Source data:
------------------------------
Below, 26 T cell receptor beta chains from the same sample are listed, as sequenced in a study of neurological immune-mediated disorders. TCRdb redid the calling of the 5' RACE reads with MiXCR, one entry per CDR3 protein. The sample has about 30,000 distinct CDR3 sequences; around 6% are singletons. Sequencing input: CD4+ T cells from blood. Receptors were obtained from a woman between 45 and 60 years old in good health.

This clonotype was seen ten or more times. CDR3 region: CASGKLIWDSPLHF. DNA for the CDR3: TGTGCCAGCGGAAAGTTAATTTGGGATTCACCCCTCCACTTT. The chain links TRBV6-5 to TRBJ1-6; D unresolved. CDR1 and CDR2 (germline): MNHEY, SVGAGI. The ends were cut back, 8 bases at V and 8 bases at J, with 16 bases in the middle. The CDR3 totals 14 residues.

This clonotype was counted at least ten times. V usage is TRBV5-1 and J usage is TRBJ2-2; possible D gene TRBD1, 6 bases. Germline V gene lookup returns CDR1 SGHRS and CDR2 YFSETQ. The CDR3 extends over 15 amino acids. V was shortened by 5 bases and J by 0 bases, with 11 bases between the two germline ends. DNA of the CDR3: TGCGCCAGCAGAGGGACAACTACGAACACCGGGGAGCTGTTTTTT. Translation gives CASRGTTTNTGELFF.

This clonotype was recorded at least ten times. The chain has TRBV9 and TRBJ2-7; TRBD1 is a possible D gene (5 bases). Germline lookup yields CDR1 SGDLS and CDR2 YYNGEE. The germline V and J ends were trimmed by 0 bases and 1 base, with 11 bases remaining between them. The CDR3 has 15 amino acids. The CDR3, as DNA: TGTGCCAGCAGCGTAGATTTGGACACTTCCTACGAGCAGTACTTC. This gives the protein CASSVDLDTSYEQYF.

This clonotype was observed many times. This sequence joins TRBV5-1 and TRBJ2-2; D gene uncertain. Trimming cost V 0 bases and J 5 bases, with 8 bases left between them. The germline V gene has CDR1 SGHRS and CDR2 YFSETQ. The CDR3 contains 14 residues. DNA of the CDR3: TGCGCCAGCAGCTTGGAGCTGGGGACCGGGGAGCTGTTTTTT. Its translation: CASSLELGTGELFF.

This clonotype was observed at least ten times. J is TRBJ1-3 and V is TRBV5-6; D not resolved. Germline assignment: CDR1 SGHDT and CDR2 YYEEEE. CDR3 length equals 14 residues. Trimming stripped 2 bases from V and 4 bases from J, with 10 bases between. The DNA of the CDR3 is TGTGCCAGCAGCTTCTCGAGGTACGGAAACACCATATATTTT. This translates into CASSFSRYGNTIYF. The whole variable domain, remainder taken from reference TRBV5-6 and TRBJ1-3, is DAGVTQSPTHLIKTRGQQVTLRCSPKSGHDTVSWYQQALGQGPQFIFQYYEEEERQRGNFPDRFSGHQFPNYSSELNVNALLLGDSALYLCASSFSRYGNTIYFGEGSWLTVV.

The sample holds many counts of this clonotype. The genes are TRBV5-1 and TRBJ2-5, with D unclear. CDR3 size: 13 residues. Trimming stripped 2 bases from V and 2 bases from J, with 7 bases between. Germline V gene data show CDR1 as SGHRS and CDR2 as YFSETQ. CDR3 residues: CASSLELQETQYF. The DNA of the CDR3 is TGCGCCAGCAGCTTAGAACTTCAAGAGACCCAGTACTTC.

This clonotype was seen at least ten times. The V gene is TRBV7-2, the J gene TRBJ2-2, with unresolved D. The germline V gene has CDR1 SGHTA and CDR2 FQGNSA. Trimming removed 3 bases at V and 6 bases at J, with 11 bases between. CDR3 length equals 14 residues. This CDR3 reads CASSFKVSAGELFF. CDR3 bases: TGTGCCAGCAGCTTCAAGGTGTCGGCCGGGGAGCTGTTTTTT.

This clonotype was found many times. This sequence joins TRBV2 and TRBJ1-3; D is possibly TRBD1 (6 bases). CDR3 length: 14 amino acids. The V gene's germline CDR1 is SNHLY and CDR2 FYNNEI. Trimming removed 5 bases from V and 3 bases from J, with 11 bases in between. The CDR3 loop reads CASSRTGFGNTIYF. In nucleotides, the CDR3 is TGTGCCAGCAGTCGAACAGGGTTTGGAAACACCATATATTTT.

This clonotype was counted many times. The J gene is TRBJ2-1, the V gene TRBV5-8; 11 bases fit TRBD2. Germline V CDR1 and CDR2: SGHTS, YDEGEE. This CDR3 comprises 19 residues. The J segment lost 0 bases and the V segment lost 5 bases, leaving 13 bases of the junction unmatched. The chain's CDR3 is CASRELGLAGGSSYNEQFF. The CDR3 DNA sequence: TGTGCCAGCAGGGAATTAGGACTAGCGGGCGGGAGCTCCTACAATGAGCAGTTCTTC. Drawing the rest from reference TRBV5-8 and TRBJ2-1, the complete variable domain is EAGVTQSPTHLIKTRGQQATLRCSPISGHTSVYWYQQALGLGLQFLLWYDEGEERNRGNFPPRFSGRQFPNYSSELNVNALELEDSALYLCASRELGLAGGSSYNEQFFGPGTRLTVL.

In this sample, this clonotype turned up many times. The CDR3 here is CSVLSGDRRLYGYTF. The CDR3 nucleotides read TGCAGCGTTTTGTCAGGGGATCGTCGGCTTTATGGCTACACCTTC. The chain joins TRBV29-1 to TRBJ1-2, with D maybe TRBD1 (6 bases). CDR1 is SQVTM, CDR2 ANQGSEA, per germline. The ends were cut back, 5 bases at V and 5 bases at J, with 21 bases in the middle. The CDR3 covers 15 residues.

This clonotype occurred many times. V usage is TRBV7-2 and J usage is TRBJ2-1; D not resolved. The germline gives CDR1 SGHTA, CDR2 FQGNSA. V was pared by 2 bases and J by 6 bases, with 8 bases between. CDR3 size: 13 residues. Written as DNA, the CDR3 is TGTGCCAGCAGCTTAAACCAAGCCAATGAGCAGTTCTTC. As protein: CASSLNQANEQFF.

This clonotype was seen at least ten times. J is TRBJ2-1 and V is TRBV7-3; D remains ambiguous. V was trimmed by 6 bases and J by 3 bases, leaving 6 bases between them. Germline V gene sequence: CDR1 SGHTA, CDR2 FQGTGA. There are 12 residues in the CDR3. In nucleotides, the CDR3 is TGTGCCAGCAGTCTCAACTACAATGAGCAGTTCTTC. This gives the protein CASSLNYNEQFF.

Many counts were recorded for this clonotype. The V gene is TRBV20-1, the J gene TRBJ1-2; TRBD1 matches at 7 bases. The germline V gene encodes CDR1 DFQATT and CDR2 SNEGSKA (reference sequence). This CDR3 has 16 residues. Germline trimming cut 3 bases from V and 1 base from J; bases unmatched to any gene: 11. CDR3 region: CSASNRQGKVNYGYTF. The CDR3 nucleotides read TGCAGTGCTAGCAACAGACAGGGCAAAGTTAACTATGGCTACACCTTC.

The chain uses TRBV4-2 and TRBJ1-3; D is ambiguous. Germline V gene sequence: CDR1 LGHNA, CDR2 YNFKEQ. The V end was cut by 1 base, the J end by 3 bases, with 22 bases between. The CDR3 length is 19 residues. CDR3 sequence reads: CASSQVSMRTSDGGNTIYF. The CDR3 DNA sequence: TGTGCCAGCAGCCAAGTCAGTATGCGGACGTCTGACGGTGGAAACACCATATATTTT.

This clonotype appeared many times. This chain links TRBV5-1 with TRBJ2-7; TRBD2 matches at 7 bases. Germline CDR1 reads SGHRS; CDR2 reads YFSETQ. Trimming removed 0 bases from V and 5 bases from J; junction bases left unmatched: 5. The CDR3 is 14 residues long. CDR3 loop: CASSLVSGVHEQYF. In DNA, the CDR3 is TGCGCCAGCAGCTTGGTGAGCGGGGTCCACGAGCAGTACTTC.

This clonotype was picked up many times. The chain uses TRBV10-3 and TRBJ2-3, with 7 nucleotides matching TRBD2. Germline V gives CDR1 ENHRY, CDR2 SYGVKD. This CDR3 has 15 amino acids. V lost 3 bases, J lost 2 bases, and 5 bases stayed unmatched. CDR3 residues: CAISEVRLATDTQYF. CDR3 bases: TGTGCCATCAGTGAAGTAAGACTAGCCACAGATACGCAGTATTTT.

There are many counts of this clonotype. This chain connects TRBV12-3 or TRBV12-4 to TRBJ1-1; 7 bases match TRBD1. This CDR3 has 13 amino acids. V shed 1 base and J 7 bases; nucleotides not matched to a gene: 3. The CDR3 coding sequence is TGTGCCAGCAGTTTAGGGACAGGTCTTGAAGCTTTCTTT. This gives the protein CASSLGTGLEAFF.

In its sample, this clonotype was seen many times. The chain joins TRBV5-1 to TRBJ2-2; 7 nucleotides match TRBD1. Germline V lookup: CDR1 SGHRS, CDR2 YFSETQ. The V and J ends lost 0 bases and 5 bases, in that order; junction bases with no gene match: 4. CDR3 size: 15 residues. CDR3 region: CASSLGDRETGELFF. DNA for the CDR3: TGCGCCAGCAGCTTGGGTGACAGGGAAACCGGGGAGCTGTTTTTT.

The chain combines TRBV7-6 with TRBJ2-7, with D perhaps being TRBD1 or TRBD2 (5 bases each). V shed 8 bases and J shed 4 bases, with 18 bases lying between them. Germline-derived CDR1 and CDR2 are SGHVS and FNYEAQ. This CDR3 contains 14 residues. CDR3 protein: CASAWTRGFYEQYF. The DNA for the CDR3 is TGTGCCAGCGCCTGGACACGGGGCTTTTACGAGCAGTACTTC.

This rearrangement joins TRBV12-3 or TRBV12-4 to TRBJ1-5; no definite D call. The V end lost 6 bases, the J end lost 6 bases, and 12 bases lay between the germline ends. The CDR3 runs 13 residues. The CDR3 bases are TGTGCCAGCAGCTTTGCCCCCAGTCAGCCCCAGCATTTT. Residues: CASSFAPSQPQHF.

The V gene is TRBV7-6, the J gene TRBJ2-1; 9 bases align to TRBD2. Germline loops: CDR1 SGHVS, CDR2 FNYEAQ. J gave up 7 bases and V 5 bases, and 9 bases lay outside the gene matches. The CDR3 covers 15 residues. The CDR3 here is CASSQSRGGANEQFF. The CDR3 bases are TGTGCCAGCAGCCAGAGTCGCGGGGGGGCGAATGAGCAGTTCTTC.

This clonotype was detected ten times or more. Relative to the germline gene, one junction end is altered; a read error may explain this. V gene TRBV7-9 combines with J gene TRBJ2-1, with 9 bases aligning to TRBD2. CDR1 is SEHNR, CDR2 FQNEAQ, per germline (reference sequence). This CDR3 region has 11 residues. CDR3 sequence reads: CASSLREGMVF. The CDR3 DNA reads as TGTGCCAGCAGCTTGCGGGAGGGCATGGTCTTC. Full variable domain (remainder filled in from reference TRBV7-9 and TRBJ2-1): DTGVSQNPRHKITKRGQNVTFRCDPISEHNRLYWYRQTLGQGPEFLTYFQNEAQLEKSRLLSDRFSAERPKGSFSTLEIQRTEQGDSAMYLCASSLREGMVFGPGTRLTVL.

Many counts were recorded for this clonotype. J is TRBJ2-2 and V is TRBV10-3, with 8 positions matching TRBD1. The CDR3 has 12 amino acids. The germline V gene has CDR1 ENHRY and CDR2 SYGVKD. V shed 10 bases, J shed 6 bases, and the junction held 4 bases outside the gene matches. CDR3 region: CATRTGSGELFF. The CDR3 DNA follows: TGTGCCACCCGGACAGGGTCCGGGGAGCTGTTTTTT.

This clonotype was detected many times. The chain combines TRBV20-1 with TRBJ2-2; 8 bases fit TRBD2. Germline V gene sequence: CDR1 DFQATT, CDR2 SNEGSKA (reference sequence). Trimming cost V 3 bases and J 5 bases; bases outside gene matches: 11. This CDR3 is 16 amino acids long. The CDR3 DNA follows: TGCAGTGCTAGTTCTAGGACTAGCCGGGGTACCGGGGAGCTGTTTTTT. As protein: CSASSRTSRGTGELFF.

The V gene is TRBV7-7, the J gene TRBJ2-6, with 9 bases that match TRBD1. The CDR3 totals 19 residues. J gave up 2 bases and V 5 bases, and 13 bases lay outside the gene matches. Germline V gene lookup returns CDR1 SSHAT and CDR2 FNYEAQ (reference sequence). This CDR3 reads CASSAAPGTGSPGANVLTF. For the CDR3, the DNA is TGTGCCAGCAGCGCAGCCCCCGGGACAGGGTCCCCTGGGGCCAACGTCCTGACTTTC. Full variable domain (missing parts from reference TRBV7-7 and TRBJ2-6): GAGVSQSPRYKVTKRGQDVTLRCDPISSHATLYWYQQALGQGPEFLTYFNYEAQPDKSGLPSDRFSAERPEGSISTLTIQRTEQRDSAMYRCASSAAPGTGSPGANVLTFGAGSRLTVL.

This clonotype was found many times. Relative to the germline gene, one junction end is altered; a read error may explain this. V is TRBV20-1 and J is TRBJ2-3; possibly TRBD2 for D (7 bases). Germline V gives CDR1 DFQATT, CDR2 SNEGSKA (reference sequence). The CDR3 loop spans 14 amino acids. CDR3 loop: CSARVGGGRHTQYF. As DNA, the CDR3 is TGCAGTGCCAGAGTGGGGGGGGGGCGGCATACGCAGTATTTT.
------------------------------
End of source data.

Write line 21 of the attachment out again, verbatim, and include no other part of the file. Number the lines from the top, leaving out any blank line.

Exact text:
This rearrangement joins TRBV12-3 or TRBV12-4 to TRBJ1-5; no definite D call. The V end lost 6 bases, the J end lost 6 bases, and 12 bases lay between the germline ends. The CDR3 runs 13 residues. The CDR3 bases are TGTGCCAGCAGCTTTGCCCCCAGTCAGCCCCAGCATTTT. Residues: CASSFAPSQPQHF.